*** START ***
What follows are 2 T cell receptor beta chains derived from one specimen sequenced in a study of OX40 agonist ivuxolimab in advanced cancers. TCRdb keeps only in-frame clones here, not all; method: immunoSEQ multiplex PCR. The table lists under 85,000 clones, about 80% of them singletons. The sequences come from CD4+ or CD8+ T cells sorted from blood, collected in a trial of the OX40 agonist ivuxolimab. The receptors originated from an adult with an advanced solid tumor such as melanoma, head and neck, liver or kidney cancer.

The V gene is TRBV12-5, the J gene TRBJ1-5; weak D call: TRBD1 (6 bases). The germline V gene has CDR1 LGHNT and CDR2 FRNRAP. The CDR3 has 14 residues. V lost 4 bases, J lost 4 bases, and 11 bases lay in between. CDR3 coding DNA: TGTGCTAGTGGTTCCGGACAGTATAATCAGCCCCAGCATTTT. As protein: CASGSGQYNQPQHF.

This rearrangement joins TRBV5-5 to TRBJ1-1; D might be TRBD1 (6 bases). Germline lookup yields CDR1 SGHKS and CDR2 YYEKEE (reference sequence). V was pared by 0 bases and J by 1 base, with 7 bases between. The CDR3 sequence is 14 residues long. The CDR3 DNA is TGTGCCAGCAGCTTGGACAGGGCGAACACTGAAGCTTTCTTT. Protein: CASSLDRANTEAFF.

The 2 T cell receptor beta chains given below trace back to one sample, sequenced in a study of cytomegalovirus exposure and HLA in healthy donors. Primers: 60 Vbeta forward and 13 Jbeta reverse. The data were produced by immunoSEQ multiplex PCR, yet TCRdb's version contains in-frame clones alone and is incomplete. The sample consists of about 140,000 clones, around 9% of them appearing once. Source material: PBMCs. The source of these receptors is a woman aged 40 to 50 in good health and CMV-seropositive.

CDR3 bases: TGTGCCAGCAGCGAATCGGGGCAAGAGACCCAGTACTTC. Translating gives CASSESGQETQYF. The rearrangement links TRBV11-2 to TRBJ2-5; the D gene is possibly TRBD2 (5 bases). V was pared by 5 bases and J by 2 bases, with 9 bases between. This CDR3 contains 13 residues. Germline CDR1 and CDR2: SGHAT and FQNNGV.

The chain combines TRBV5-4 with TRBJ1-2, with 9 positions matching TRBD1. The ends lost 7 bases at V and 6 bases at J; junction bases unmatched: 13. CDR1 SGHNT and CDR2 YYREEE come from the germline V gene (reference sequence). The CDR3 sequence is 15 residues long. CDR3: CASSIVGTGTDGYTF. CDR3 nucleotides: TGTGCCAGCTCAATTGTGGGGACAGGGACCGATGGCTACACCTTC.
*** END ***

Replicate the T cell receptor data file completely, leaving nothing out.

What follows are 2 T cell receptor beta chains derived from one specimen sequenced in a study of OX40 agonist ivuxolimab in advanced cancers. TCRdb keeps only in-frame clones here, not all; method: immunoSEQ multiplex PCR. The table lists under 85,000 clones, about 80% of them singletons. The sequences come from CD4+ or CD8+ T cells sorted from blood, collected in a trial of the OX40 agonist ivuxolimab. The receptors originated from an adult with an advanced solid tumor such as melanoma, head and neck, liver or kidney cancer.

The V gene is TRBV12-5, the J gene TRBJ1-5; weak D call: TRBD1 (6 bases). The germline V gene has CDR1 LGHNT and CDR2 FRNRAP. The CDR3 has 14 residues. V lost 4 bases, J lost 4 bases, and 11 bases lay in between. CDR3 coding DNA: TGTGCTAGTGGTTCCGGACAGTATAATCAGCCCCAGCATTTT. As protein: CASGSGQYNQPQHF.

This rearrangement joins TRBV5-5 to TRBJ1-1; D might be TRBD1 (6 bases). Germline lookup yields CDR1 SGHKS and CDR2 YYEKEE (reference sequence). V was pared by 0 bases and J by 1 base, with 7 bases between. The CDR3 sequence is 14 residues long. The CDR3 DNA is TGTGCCAGCAGCTTGGACAGGGCGAACACTGAAGCTTTCTTT. Protein: CASSLDRANTEAFF.

The 2 T cell receptor beta chains given below trace back to one sample, sequenced in a study of cytomegalovirus exposure and HLA in healthy donors. Primers: 60 Vbeta forward and 13 Jbeta reverse. The data were produced by immunoSEQ multiplex PCR, yet TCRdb's version contains in-frame clones alone and is incomplete. The sample consists of about 140,000 clones, around 9% of them appearing once. Source material: PBMCs. The source of these receptors is a woman aged 40 to 50 in good health and CMV-seropositive.

CDR3 bases: TGTGCCAGCAGCGAATCGGGGCAAGAGACCCAGTACTTC. Translating gives CASSESGQETQYF. The rearrangement links TRBV11-2 to TRBJ2-5; the D gene is possibly TRBD2 (5 bases). V was pared by 5 bases and J by 2 bases, with 9 bases between. This CDR3 contains 13 residues. Germline CDR1 and CDR2: SGHAT and FQNNGV.

The chain combines TRBV5-4 with TRBJ1-2, with 9 positions matching TRBD1. The ends lost 7 bases at V and 6 bases at J; junction bases unmatched: 13. CDR1 SGHNT and CDR2 YYREEE come from the germline V gene (reference sequence). The CDR3 sequence is 15 residues long. CDR3: CASSIVGTGTDGYTF. CDR3 nucleotides: TGTGCCAGCTCAATTGTGGGGACAGGGACCGATGGCTACACCTTC.